Tag: 1st Bn

12 December 1917

Extract from the diary of Capt Ferguson, 1st Bn, 22nd (Cheshire) Regiment

I only got to bed at 4 .am, so did not see the first train away, i had to be up early, however, in order to get A Coy to the station by 11 am. The men being tired slept late, and billets had to be cleaned, also a number of them had got ‘blind’ before leaving FRANCE, and were not quite recovered. But we were in a jovial mood and got away to time. We bid a fond farewell to our friends at the billets, whom we had got to know well, marching to the station, A Coy singing at the top of our voices. I found that the first train had left one officer behind, 2 Lt Harper of D Coy. It appears that all D Coy officers were having breakfast, when they saw the train departing. All ran, getting into the last truck, but poor Harper missed it, so will be in for trouble. He is a bother to us, as we have not catered for him, nor have we much room; as it is we have only third class carriages. Mills and I share one, and give the subalterns two at nights, but one of these is used during the day for cooking. We soon found that we could climb from carriage to carriage, whilst the train was in motion, so we were not dependent on halts for meals. We started up to time and found it very cold the first night, and I was glad of a petrol stove and tin of juice to warm us up.


10 December 1917

Extract from war diary of 1st  Bn, 22nd (Cheshire) Regiment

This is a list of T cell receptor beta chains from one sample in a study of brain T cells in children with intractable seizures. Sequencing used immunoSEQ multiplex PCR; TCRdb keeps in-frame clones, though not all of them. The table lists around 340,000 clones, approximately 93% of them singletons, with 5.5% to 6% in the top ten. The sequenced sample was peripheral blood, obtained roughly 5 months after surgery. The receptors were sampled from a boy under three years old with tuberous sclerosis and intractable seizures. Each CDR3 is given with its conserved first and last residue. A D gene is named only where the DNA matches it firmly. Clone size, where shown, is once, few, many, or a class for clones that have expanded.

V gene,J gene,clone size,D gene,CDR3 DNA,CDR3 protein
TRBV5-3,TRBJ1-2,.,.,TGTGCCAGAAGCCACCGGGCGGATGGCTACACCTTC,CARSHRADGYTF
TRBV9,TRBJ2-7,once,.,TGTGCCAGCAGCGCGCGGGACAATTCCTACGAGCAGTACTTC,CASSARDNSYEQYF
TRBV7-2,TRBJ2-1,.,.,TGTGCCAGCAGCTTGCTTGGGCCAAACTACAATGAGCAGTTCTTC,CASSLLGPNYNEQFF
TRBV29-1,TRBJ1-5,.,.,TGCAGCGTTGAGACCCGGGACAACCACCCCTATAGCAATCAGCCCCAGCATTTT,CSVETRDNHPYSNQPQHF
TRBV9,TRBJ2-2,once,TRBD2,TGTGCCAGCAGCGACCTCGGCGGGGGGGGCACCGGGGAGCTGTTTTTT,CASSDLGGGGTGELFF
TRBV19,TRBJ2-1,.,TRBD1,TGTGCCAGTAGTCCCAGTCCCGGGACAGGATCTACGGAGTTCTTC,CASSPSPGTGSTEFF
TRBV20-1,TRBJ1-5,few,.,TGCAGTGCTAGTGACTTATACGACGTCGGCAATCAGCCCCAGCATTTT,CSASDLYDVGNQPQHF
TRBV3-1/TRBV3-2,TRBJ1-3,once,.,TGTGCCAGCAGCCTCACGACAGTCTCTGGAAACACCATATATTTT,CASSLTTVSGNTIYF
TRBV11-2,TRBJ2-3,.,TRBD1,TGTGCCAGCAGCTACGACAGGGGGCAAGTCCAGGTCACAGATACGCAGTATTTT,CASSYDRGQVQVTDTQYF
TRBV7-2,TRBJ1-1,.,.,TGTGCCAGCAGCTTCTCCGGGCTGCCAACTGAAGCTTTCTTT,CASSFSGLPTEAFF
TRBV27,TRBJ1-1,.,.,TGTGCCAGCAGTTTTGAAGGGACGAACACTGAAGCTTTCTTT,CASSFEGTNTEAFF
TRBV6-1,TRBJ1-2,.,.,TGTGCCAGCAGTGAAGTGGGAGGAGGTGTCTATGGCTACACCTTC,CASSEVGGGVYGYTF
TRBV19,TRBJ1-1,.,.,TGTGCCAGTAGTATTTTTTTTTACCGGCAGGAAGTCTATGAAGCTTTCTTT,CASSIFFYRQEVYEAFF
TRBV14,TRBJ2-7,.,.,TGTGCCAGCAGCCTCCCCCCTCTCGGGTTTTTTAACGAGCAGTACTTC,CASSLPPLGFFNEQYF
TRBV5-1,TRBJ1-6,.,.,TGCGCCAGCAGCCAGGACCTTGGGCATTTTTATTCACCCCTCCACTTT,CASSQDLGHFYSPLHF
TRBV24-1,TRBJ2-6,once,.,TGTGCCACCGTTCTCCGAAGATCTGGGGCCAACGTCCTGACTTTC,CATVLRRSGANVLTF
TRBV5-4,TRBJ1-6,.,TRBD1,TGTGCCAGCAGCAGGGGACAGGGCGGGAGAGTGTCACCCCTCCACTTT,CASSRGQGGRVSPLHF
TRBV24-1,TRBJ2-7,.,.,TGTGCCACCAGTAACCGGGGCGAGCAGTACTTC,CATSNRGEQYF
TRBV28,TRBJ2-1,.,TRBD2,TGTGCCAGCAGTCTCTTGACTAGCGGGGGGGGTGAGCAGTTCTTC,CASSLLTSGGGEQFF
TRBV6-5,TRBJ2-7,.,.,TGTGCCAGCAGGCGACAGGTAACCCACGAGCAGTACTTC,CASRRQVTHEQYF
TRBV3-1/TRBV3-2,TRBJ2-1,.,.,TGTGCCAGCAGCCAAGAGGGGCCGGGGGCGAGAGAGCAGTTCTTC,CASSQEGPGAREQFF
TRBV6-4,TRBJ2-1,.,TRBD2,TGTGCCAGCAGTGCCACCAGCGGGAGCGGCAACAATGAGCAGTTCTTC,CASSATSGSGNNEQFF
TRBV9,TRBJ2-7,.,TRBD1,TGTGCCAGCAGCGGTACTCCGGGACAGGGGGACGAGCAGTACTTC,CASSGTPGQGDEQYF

8-30 to 10 a.m. Physical Training and Bayonet Fighting.

10-30 a.m. Bn practised tactical scheme at HESTRUS.

Lewis Gun Competition held on Bn range, 4 teams per Coy competing.

Result – “A” Coy first; “C”  “D” and “B” 2nd, 3rd and 4th respectively.

Equal 1st Nos 2 and 10 Platoons, 3rd No 1 Platoon, last No 6 Platoon.

9 December 1917

Extract from the diary of Capt Ferguson, 1st Bn, 22nd (Cheshire) Regiment

We have started a fund of fines in the mess to check our language, which has been getting out of hand; the mess is coining money. I was invited to dine at BHQ mess along with Mills, and we both rode up and back. The dinner was excellent, Turkey, Plum Pudding and Champagne. The CO seems an excellent fellow, and was the life of the party. All other OC Coys were present; I also met Rev Lee-Warner, our padre.

4 December 1917

Extract from the diary of Capt Ferguson, 1st Bn, 22nd (Cheshire) Regiment

We are held up from starting, owing to the situation at CAMBRAl; but as part of 15 Bde have gone, we shall only be used if the situation is urgent. In the meantime, we stop on here doing no training and lots of games. ANVIN station is a busy spot as nearly all new troops pass this way, The 11 Cheshires passed and entrained last evening. Each day we take a trip to ST POL or HESDIN, to buy stocks for the messes and canteen for the journey, and also for after our arrival; for we hardly expect to find the Army Canteen has opened when we arrive. We have got over 20/12s cases of whisky at present in the company mess, stores for the PRI. Scotch whisky is getting a bit scarce, and the canteens refuse to give more than 3 cases to any one bn at a time; but it can be worked, as we have discovered